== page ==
As always, our online library catalog is where you can learn more about each item and place holds.
As summer rolls around, we all, maybe, hopefully, have a little more time for reading. But if you’re looking for a quick read to enjoy between all of your summer plans–or if you need one to fulfill the library challenge requirement–consider reading one of the following books, all of which are well under 200 pages long and, in most cases, are barely 130 pages in length.)
As some of you know, in addition to managing the library’s blog, I also co-moderate our tween book club with my coworker Mary-Esther, which means we’re responsible for picking books, leading discussions about those books, and directing a related craft or activity for a group of 8-12 year olds.
This month marks my one year anniversary of working with the book club, and the experience has been a valuable one for me, not only because it’s fun but also because it’s given me some much-needed knowledge about the current scene of children’s books.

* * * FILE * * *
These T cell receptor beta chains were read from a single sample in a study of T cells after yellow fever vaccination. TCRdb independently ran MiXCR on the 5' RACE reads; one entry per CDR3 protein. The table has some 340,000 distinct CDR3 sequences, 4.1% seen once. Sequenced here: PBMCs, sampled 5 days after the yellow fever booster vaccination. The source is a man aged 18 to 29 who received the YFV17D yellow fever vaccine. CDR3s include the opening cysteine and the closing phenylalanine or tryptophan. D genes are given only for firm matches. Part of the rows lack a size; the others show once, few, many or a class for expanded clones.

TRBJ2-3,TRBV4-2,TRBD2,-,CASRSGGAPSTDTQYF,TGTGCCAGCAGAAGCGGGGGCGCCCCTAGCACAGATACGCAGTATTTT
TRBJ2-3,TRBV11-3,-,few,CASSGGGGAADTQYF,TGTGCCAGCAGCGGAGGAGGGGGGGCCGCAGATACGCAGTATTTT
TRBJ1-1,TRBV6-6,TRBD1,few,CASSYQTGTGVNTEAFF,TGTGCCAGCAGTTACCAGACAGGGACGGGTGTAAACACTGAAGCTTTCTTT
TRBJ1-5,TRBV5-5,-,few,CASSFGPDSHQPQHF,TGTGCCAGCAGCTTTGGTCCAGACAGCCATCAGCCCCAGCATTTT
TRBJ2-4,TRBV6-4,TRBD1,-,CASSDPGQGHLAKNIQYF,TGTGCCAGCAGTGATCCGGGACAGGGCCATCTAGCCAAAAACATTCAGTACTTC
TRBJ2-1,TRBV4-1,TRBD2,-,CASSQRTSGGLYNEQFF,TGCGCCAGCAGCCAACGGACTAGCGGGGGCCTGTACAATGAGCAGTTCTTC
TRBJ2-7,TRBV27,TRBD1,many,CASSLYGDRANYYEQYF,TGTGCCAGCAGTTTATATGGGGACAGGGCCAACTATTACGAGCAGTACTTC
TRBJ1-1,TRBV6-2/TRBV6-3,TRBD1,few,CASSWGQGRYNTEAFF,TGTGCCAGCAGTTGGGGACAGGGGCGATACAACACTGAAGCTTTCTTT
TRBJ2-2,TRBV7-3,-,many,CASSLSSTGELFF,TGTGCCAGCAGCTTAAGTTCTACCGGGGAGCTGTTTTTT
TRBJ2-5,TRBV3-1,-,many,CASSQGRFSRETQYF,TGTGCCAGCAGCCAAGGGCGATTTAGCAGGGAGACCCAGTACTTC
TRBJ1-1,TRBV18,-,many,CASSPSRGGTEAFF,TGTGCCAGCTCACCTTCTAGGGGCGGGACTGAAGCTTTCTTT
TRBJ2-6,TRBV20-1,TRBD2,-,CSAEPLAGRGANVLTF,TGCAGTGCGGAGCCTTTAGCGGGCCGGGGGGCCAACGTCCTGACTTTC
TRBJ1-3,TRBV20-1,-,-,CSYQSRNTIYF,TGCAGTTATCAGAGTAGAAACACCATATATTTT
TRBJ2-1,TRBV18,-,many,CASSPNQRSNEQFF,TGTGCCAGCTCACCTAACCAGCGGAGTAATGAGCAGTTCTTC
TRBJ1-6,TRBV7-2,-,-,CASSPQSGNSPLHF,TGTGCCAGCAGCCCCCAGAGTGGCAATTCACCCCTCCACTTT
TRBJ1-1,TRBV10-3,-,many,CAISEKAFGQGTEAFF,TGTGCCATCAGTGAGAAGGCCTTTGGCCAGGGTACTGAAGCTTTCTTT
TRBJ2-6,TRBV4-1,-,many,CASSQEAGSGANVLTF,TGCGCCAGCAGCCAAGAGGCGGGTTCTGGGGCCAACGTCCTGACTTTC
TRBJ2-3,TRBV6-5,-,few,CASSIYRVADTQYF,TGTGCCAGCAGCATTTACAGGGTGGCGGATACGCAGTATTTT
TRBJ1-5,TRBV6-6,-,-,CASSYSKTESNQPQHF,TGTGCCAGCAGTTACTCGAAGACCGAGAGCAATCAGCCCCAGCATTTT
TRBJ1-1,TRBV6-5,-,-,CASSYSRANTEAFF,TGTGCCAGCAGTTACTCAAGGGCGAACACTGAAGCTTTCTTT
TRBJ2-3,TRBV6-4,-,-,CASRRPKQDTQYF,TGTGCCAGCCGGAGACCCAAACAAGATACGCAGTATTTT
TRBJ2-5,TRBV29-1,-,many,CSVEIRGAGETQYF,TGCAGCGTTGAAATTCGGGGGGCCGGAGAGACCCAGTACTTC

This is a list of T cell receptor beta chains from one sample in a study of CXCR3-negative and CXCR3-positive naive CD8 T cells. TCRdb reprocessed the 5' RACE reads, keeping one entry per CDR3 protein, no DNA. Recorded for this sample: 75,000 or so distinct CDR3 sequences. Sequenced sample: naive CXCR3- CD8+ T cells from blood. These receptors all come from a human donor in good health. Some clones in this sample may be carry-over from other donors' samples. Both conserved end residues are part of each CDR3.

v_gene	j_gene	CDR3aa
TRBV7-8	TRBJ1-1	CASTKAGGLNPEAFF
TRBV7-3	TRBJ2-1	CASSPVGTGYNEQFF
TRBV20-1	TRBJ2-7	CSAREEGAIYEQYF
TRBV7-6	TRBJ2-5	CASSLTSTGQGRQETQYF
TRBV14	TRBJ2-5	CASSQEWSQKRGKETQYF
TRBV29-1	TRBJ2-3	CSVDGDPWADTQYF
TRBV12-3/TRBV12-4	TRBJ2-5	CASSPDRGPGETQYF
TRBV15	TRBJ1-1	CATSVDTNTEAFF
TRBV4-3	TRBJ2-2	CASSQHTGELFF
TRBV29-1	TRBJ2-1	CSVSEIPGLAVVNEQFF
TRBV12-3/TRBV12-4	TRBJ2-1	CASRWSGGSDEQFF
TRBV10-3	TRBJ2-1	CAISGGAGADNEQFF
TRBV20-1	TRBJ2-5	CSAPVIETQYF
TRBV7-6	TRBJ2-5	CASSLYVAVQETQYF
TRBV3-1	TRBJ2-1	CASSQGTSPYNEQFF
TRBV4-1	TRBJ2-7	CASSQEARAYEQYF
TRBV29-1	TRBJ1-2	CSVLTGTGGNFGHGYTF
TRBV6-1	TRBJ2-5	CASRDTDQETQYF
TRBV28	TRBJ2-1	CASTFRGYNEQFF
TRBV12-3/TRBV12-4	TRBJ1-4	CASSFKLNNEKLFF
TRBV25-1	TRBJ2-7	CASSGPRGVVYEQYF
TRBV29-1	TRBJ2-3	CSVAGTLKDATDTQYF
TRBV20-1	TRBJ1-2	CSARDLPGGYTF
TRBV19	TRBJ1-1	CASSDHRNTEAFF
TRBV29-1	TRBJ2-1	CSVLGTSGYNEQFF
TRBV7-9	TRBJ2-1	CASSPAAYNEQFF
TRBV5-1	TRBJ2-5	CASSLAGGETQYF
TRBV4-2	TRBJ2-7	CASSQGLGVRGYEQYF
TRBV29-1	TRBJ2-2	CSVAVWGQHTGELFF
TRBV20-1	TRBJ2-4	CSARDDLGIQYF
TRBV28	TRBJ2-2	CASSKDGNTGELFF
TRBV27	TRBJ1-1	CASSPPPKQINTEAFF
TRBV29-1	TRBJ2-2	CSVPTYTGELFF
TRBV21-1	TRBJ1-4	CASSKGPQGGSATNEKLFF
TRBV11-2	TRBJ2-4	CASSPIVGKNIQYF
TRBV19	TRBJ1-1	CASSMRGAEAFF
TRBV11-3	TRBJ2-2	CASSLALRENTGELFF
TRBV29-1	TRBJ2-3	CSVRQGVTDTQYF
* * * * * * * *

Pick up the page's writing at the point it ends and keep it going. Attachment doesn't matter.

Confession: Before I started working with the tween book club, I always secretly dreaded when someone asked me to help them find books for kids this age. Not because I’m a monster but because I was so out of touch with what was current.
Here at the Berryville Library we’re looking forward to the 11th annual Books in Bloom Literary Festival on May 15th. You’ll get to mingle with famous authors and fellow book lovers. To prepare for Books in Bloom, we’ll be running teasers about the authors who will be giving talks. We also have works by all of this year’s Books in Bloom authors on display at the library. Read them now–meet them on the 15th!
Last week, we looked at Books in Bloom authors who will be focusing on individual books they have written, but have you ever wanted to hear an author talk about their career as a whole, especially if they’ve written multiple books? What’s it like to be an author for a living? What do they really think about the characters they’ve created? You’ll have a chance to hear them do just that too!